Invisible green

a very dark shade of green, approaching to black, and liable to be mistaken for it.

See also: Invisible

References in classic literature ?
The first was a sky- blue, in the vain expectation that the eye might be cheated into the belief it was the heavens themselves that hung so imposingly over Marmaduke’s dwelling; the second was what he called a “cloud-color,” being nothing more nor less than an imitation of smoke; the third was what Richard termed an invisible green, an experiment that did not succeed against a background of sky.
To one lie, second class; damaged black cloth sold for invisible green.
Jan solved the problem of the obtrusive new walls by using Invisible Green paint.
All you see are bunkers, which is not a good mental image when you're trying to hammer a three-metal to an invisible green.
Pride of place belongs to Thoreau, who gives Revell his title: "Methinks my own soul must be a bright invisible green.
Half a page of one-liners from Invisible Green would provide enough material for a semester's worth of discussion in any poetry class.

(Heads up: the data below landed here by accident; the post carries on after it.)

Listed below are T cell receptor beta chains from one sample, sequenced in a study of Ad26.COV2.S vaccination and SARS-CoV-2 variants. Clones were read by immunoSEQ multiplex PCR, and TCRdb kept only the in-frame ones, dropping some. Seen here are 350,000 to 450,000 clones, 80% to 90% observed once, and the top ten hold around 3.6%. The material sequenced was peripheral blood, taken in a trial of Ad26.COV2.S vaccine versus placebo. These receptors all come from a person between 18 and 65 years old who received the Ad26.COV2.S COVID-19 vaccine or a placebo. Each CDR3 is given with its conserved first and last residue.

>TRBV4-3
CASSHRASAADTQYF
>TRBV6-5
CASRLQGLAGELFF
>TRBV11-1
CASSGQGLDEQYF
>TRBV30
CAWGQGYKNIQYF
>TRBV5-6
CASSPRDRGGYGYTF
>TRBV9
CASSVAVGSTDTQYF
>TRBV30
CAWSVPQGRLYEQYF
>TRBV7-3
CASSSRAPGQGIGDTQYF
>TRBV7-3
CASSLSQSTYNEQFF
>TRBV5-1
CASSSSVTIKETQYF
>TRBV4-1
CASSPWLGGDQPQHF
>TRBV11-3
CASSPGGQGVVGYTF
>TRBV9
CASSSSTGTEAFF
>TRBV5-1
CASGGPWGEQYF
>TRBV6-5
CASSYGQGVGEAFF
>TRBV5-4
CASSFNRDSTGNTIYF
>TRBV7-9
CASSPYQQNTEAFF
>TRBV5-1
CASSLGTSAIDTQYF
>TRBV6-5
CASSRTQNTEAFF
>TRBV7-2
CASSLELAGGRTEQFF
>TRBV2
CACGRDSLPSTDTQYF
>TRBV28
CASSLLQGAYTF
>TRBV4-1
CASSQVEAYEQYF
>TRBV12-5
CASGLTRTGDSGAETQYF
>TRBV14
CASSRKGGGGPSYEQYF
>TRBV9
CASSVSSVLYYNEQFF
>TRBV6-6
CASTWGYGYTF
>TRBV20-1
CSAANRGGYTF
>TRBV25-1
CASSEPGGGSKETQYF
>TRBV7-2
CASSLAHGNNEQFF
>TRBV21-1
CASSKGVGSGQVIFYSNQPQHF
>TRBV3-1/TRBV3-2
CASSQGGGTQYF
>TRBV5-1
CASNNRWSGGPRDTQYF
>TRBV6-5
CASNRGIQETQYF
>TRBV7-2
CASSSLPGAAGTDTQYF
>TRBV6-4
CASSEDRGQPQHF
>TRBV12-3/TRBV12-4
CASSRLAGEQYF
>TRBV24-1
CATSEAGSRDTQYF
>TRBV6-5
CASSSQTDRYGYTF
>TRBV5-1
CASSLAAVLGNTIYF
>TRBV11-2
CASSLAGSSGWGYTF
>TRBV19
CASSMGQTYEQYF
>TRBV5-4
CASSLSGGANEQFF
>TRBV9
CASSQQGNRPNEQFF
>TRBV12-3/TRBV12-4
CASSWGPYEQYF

Invisible Green continues a long tradition in American letters, the tradition of the isolato, listening to and gazing out upon the world, who, in his or her isolation, is simultaneously in communion with others.
The clever formulation has invisible green pigments through it to stop that hideous orange glow.
When I behold that dull yellowish green I wonder if my own soul is not a bright invisible green.
He is, as he himself avowed--"I witness and wait"--a Self gone over to Soul, a small green bittern's eye gone all the way over to invisible green.
Walt Whitman or, if you prefer, the soulful ground Walt Whitman has become, shone invisible green in the real grass at Pisa.